Sleep training your toddler (or grown child) is not the easiest thing in the world. Actually, it's pretty damn hard. Depending on your kid's personality, he or she might lead the rebellion against the premise before you even start a trial run. This happened to me with our 5 year old, which is why the real life hacks I use to get my kids to sleep in their own damn bed became a thing. Desperation comes in many forms and, for me, it was and is a continual state of bargaining, lying, and manipulating both of my children to get them to enjoy their dream state. Am I proud of myself? Hell yes I am. The end result is them in their beds and me in mine so, you know, mission accomplished. Isn't that what matters?
When my brother and I were younger, we lived in a low-income apartment complex with our divorced, working mother for awhile. This part of town wasn't great back then, and it's declined quite a bit since. What I remember most about that place was the fear. We feared living there but we feared it even more after dark. It wasn't uncommon to smell bin fires through the windows or to hear screaming and the occasional gunshot or firework past midnight. Because of this, my brother and I slept on an old mattress that laid perpendicular beneath the space of my mom's bed, in her bedroom. I'm not sure how long we slept this way, but there came a point where we were forced to our own rooms in our own beds, and I wasn't ready. I didn't sleep much and would often cry to go back to that old mattress in my mother's room.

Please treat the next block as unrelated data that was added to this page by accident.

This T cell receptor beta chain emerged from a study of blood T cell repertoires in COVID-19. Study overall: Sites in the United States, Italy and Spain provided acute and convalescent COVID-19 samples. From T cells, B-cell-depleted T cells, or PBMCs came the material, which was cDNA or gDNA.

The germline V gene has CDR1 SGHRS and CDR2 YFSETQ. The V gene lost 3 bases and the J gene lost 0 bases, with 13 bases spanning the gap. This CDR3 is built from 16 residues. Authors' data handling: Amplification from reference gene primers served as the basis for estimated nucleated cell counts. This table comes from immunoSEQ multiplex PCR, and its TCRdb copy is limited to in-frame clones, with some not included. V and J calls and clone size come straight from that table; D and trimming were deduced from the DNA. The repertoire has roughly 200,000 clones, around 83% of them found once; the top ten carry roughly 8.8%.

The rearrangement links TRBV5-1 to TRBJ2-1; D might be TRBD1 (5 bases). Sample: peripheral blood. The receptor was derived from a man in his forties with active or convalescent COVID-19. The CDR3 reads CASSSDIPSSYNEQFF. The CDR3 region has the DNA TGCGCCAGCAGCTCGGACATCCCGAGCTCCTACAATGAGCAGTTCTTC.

The point I'm trying to make is, I remember being a scared little girl who didn't want to sleep far from her mother mom, so I feel for my kids when they protest because of whatever reason (the dark, monsters, the usual). The difference is, they're growing up in a totally different environment so, logically, if I'm taking every precaution to make them feel at ease in their own rooms, it makes no sense to me when they refuse. Plus, if you've never co-slept with a toddler kicking your face all night, it's literally the worst sleep for all involved. Regardless, I think their independence away from me (and me from them) for the night is a good thing. Here are some of the real life hacks I've come across to get my kids into their own damn beds. Sleep for all and all for sleep!